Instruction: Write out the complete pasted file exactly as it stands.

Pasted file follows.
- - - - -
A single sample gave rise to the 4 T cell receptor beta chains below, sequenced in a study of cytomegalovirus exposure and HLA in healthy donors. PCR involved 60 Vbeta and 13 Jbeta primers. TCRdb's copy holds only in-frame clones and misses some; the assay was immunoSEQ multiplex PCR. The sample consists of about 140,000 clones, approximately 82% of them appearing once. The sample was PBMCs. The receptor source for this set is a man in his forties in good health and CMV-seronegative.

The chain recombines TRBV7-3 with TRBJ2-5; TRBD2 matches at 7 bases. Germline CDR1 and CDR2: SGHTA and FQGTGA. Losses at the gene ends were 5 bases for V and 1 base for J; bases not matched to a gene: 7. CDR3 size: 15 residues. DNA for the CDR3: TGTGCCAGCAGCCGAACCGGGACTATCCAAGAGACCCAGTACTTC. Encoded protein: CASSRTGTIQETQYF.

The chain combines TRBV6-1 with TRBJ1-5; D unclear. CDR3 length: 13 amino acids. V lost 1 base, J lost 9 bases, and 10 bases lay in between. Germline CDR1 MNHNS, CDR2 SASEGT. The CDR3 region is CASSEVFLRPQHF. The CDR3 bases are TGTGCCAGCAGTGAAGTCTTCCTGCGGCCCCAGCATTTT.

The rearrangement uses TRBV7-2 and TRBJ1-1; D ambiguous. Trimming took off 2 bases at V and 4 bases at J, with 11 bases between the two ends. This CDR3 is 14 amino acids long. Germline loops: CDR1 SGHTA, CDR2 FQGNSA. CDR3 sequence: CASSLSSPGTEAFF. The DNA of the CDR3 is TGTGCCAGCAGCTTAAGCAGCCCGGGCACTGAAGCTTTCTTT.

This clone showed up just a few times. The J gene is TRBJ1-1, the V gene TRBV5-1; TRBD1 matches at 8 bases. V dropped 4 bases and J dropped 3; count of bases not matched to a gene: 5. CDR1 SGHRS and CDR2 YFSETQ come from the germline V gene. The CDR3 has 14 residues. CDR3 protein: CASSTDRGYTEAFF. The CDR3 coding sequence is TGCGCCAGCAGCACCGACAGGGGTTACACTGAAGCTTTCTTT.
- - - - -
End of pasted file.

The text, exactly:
A single sample gave rise to the 4 T cell receptor beta chains below, sequenced in a study of cytomegalovirus exposure and HLA in healthy donors. PCR involved 60 Vbeta and 13 Jbeta primers. TCRdb's copy holds only in-frame clones and misses some; the assay was immunoSEQ multiplex PCR. The sample consists of about 140,000 clones, approximately 82% of them appearing once. The sample was PBMCs. The receptor source for this set is a man in his forties in good health and CMV-seronegative.

The chain recombines TRBV7-3 with TRBJ2-5; TRBD2 matches at 7 bases. Germline CDR1 and CDR2: SGHTA and FQGTGA. Losses at the gene ends were 5 bases for V and 1 base for J; bases not matched to a gene: 7. CDR3 size: 15 residues. DNA for the CDR3: TGTGCCAGCAGCCGAACCGGGACTATCCAAGAGACCCAGTACTTC. Encoded protein: CASSRTGTIQETQYF.

The chain combines TRBV6-1 with TRBJ1-5; D unclear. CDR3 length: 13 amino acids. V lost 1 base, J lost 9 bases, and 10 bases lay in between. Germline CDR1 MNHNS, CDR2 SASEGT. The CDR3 region is CASSEVFLRPQHF. The CDR3 bases are TGTGCCAGCAGTGAAGTCTTCCTGCGGCCCCAGCATTTT.

The rearrangement uses TRBV7-2 and TRBJ1-1; D ambiguous. Trimming took off 2 bases at V and 4 bases at J, with 11 bases between the two ends. This CDR3 is 14 amino acids long. Germline loops: CDR1 SGHTA, CDR2 FQGNSA. CDR3 sequence: CASSLSSPGTEAFF. The DNA of the CDR3 is TGTGCCAGCAGCTTAAGCAGCCCGGGCACTGAAGCTTTCTTT.

This clone showed up just a few times. The J gene is TRBJ1-1, the V gene TRBV5-1; TRBD1 matches at 8 bases. V dropped 4 bases and J dropped 3; count of bases not matched to a gene: 5. CDR1 SGHRS and CDR2 YFSETQ come from the germline V gene. The CDR3 has 14 residues. CDR3 protein: CASSTDRGYTEAFF. The CDR3 coding sequence is TGCGCCAGCAGCACCGACAGGGGTTACACTGAAGCTTTCTTT.